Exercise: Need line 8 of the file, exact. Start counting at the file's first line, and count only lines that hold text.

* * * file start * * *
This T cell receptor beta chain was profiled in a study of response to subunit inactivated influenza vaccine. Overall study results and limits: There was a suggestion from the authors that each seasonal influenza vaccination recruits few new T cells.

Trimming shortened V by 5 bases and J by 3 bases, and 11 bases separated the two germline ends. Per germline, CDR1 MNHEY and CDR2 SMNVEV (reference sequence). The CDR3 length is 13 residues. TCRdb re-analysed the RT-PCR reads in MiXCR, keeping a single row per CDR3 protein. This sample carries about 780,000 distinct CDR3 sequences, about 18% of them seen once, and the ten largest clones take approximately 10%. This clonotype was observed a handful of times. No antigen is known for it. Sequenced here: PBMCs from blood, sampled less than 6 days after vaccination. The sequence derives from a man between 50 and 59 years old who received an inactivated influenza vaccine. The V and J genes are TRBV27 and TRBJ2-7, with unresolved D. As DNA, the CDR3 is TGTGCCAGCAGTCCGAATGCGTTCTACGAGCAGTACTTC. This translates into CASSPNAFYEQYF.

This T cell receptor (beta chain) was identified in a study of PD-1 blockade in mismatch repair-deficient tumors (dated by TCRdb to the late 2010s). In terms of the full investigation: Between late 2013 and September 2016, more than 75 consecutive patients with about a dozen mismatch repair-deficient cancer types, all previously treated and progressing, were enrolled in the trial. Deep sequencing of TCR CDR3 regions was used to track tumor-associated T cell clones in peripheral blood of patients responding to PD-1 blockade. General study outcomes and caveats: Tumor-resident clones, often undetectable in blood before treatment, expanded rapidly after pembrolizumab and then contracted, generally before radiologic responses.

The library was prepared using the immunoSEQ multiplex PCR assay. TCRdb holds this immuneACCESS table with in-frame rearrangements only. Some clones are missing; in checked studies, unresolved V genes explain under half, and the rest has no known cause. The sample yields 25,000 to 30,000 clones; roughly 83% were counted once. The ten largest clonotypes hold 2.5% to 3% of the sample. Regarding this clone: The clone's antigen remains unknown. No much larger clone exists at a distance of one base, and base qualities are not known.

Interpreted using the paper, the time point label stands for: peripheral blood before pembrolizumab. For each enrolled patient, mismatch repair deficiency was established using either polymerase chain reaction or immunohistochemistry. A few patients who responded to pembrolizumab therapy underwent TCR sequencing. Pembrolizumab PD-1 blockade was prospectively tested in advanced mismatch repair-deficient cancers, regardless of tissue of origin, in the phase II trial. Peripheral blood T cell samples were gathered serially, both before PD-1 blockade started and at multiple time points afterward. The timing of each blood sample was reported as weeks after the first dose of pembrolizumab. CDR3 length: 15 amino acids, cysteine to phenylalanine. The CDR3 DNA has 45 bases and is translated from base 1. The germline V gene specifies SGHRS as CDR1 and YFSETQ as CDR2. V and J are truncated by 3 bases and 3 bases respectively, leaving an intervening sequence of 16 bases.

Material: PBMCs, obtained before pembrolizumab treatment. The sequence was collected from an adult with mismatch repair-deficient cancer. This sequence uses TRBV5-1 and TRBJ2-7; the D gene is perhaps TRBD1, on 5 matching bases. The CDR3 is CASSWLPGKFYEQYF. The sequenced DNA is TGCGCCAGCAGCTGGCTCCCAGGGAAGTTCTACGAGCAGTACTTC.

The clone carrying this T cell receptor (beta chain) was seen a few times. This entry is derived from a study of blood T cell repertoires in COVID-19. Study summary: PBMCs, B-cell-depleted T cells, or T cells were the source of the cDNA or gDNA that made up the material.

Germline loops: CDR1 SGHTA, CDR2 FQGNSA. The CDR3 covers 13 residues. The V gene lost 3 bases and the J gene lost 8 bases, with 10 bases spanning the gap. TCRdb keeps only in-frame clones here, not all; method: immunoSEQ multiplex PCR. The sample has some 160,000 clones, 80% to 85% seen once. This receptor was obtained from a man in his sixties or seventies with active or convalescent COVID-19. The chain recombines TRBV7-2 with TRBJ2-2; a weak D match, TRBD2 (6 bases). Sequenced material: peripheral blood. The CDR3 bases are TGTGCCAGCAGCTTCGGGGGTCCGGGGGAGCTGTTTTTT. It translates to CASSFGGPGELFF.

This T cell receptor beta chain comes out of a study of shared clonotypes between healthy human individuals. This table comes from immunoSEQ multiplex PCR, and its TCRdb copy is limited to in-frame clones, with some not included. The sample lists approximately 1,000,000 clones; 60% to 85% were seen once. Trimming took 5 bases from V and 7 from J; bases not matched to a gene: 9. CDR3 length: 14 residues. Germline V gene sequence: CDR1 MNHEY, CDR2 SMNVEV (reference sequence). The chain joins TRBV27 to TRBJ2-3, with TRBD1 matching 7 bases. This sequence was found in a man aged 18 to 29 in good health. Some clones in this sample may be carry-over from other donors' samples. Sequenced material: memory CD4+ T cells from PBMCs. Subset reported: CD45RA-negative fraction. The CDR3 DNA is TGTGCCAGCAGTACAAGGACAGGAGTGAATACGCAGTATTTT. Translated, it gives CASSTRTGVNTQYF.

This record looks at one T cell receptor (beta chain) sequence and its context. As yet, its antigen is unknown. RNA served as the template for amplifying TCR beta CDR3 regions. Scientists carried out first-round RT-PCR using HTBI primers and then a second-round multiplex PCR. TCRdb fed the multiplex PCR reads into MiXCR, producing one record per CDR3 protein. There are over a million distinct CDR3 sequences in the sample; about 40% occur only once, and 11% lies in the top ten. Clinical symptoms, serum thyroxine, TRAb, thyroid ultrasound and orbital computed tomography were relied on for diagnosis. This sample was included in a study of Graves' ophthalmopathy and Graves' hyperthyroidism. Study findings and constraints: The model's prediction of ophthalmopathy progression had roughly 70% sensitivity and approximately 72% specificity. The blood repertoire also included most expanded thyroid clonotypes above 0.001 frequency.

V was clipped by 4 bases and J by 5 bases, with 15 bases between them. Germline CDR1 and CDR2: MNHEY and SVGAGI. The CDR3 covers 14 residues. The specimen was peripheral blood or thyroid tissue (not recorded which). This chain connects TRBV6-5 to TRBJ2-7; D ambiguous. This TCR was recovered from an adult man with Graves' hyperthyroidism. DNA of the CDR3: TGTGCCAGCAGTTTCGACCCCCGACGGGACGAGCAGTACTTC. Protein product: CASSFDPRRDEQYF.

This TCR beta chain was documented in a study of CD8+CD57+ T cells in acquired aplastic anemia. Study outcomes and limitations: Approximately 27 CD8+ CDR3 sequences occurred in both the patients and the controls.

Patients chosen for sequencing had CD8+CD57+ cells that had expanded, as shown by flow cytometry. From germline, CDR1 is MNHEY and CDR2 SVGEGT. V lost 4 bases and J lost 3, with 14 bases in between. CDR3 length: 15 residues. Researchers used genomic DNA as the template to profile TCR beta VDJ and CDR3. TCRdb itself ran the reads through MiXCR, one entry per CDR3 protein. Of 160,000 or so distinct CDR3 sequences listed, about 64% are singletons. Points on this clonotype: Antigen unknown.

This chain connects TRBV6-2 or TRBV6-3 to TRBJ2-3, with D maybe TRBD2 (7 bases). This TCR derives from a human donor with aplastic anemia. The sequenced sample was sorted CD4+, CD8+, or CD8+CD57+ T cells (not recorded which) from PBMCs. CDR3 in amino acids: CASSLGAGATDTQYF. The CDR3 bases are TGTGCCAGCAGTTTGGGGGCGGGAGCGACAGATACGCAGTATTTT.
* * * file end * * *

Germline loops: CDR1 SGHTA, CDR2 FQGNSA. The CDR3 covers 13 residues. The V gene lost 3 bases and the J gene lost 8 bases, with 10 bases spanning the gap. TCRdb keeps only in-frame clones here, not all; method: immunoSEQ multiplex PCR. The sample has some 160,000 clones, 80% to 85% seen once. This receptor was obtained from a man in his sixties or seventies with active or convalescent COVID-19. The chain recombines TRBV7-2 with TRBJ2-2; a weak D match, TRBD2 (6 bases). Sequenced material: peripheral blood. The CDR3 bases are TGTGCCAGCAGCTTCGGGGGTCCGGGGGAGCTGTTTTTT. It translates to CASSFGGPGELFF.